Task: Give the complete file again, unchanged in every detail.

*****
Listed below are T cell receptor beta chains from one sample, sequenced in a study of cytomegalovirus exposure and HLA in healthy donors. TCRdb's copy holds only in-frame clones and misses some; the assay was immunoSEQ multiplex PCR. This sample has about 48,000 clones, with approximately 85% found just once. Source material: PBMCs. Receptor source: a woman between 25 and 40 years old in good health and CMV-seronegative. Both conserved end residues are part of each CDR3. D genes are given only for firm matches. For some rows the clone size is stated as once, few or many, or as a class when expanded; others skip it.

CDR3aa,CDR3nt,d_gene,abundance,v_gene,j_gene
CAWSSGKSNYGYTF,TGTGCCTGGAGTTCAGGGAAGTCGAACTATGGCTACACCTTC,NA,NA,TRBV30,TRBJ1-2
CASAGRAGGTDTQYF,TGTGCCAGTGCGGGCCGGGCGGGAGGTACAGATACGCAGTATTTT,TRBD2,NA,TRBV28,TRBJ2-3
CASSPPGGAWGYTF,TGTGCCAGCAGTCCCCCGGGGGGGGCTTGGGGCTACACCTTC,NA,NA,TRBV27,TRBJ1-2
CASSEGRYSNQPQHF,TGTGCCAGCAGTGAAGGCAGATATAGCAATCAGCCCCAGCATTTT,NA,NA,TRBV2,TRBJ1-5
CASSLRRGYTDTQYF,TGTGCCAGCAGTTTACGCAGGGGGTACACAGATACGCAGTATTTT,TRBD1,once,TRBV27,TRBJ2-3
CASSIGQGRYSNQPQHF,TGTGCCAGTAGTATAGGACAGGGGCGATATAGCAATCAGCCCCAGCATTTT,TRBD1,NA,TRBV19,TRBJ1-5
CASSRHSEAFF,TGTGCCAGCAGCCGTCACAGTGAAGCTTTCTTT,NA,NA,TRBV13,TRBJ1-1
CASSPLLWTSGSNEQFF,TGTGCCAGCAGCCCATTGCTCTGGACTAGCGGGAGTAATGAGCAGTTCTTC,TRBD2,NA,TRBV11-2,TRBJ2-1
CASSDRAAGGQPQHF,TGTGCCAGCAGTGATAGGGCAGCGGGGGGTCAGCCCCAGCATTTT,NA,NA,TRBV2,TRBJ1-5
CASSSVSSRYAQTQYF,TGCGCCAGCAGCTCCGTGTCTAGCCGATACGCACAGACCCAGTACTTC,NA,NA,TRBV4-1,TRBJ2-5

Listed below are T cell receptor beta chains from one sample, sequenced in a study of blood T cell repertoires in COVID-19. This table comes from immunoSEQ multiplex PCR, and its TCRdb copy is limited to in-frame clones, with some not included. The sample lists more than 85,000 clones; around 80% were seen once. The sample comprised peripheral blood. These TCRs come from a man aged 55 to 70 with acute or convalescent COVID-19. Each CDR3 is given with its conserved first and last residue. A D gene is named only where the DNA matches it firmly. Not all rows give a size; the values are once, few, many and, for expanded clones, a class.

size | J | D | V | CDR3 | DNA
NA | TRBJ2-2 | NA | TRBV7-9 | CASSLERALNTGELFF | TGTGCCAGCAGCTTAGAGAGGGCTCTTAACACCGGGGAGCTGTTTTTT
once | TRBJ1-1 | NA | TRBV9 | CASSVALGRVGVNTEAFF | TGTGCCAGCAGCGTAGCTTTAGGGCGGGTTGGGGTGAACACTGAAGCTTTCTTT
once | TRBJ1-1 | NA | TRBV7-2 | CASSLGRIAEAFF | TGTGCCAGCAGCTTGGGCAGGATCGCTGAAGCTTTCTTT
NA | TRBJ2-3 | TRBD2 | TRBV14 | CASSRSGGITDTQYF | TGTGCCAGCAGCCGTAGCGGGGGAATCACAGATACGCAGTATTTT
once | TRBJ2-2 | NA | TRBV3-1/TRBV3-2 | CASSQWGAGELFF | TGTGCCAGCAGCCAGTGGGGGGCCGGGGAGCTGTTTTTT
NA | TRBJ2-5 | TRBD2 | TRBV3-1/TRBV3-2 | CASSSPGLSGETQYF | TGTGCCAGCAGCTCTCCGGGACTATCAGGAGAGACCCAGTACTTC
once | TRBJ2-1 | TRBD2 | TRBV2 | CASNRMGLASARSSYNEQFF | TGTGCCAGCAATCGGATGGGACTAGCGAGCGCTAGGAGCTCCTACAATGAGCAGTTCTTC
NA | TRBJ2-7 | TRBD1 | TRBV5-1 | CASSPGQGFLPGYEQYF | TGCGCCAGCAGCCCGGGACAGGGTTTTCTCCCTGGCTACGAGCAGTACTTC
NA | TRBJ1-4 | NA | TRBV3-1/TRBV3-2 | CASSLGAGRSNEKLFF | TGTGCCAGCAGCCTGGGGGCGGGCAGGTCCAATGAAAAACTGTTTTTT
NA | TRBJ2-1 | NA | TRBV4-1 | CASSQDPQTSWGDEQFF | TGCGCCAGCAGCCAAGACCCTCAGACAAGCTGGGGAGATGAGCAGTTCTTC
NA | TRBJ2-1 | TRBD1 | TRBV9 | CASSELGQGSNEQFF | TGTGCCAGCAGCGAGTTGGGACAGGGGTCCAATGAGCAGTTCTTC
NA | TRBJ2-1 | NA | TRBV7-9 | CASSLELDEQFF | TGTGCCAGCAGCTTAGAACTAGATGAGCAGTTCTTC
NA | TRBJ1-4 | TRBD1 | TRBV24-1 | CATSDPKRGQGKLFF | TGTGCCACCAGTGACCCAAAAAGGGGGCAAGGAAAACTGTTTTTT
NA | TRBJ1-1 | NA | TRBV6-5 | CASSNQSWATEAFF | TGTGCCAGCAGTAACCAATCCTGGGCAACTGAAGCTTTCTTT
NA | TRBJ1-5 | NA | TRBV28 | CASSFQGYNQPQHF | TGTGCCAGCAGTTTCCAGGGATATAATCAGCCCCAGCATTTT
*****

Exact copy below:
Listed below are T cell receptor beta chains from one sample, sequenced in a study of cytomegalovirus exposure and HLA in healthy donors. TCRdb's copy holds only in-frame clones and misses some; the assay was immunoSEQ multiplex PCR. This sample has about 48,000 clones, with approximately 85% found just once. Source material: PBMCs. Receptor source: a woman between 25 and 40 years old in good health and CMV-seronegative. Both conserved end residues are part of each CDR3. D genes are given only for firm matches. For some rows the clone size is stated as once, few or many, or as a class when expanded; others skip it.

CDR3aa,CDR3nt,d_gene,abundance,v_gene,j_gene
CAWSSGKSNYGYTF,TGTGCCTGGAGTTCAGGGAAGTCGAACTATGGCTACACCTTC,NA,NA,TRBV30,TRBJ1-2
CASAGRAGGTDTQYF,TGTGCCAGTGCGGGCCGGGCGGGAGGTACAGATACGCAGTATTTT,TRBD2,NA,TRBV28,TRBJ2-3
CASSPPGGAWGYTF,TGTGCCAGCAGTCCCCCGGGGGGGGCTTGGGGCTACACCTTC,NA,NA,TRBV27,TRBJ1-2
CASSEGRYSNQPQHF,TGTGCCAGCAGTGAAGGCAGATATAGCAATCAGCCCCAGCATTTT,NA,NA,TRBV2,TRBJ1-5
CASSLRRGYTDTQYF,TGTGCCAGCAGTTTACGCAGGGGGTACACAGATACGCAGTATTTT,TRBD1,once,TRBV27,TRBJ2-3
CASSIGQGRYSNQPQHF,TGTGCCAGTAGTATAGGACAGGGGCGATATAGCAATCAGCCCCAGCATTTT,TRBD1,NA,TRBV19,TRBJ1-5
CASSRHSEAFF,TGTGCCAGCAGCCGTCACAGTGAAGCTTTCTTT,NA,NA,TRBV13,TRBJ1-1
CASSPLLWTSGSNEQFF,TGTGCCAGCAGCCCATTGCTCTGGACTAGCGGGAGTAATGAGCAGTTCTTC,TRBD2,NA,TRBV11-2,TRBJ2-1
CASSDRAAGGQPQHF,TGTGCCAGCAGTGATAGGGCAGCGGGGGGTCAGCCCCAGCATTTT,NA,NA,TRBV2,TRBJ1-5
CASSSVSSRYAQTQYF,TGCGCCAGCAGCTCCGTGTCTAGCCGATACGCACAGACCCAGTACTTC,NA,NA,TRBV4-1,TRBJ2-5

Listed below are T cell receptor beta chains from one sample, sequenced in a study of blood T cell repertoires in COVID-19. This table comes from immunoSEQ multiplex PCR, and its TCRdb copy is limited to in-frame clones, with some not included. The sample lists more than 85,000 clones; around 80% were seen once. The sample comprised peripheral blood. These TCRs come from a man aged 55 to 70 with acute or convalescent COVID-19. Each CDR3 is given with its conserved first and last residue. A D gene is named only where the DNA matches it firmly. Not all rows give a size; the values are once, few, many and, for expanded clones, a class.

size | J | D | V | CDR3 | DNA
NA | TRBJ2-2 | NA | TRBV7-9 | CASSLERALNTGELFF | TGTGCCAGCAGCTTAGAGAGGGCTCTTAACACCGGGGAGCTGTTTTTT
once | TRBJ1-1 | NA | TRBV9 | CASSVALGRVGVNTEAFF | TGTGCCAGCAGCGTAGCTTTAGGGCGGGTTGGGGTGAACACTGAAGCTTTCTTT
once | TRBJ1-1 | NA | TRBV7-2 | CASSLGRIAEAFF | TGTGCCAGCAGCTTGGGCAGGATCGCTGAAGCTTTCTTT
NA | TRBJ2-3 | TRBD2 | TRBV14 | CASSRSGGITDTQYF | TGTGCCAGCAGCCGTAGCGGGGGAATCACAGATACGCAGTATTTT
once | TRBJ2-2 | NA | TRBV3-1/TRBV3-2 | CASSQWGAGELFF | TGTGCCAGCAGCCAGTGGGGGGCCGGGGAGCTGTTTTTT
NA | TRBJ2-5 | TRBD2 | TRBV3-1/TRBV3-2 | CASSSPGLSGETQYF | TGTGCCAGCAGCTCTCCGGGACTATCAGGAGAGACCCAGTACTTC
once | TRBJ2-1 | TRBD2 | TRBV2 | CASNRMGLASARSSYNEQFF | TGTGCCAGCAATCGGATGGGACTAGCGAGCGCTAGGAGCTCCTACAATGAGCAGTTCTTC
NA | TRBJ2-7 | TRBD1 | TRBV5-1 | CASSPGQGFLPGYEQYF | TGCGCCAGCAGCCCGGGACAGGGTTTTCTCCCTGGCTACGAGCAGTACTTC
NA | TRBJ1-4 | NA | TRBV3-1/TRBV3-2 | CASSLGAGRSNEKLFF | TGTGCCAGCAGCCTGGGGGCGGGCAGGTCCAATGAAAAACTGTTTTTT
NA | TRBJ2-1 | NA | TRBV4-1 | CASSQDPQTSWGDEQFF | TGCGCCAGCAGCCAAGACCCTCAGACAAGCTGGGGAGATGAGCAGTTCTTC
NA | TRBJ2-1 | TRBD1 | TRBV9 | CASSELGQGSNEQFF | TGTGCCAGCAGCGAGTTGGGACAGGGGTCCAATGAGCAGTTCTTC
NA | TRBJ2-1 | NA | TRBV7-9 | CASSLELDEQFF | TGTGCCAGCAGCTTAGAACTAGATGAGCAGTTCTTC
NA | TRBJ1-4 | TRBD1 | TRBV24-1 | CATSDPKRGQGKLFF | TGTGCCACCAGTGACCCAAAAAGGGGGCAAGGAAAACTGTTTTTT
NA | TRBJ1-1 | NA | TRBV6-5 | CASSNQSWATEAFF | TGTGCCAGCAGTAACCAATCCTGGGCAACTGAAGCTTTCTTT
NA | TRBJ1-5 | NA | TRBV28 | CASSFQGYNQPQHF | TGTGCCAGCAGTTTCCAGGGATATAATCAGCCCCAGCATTTT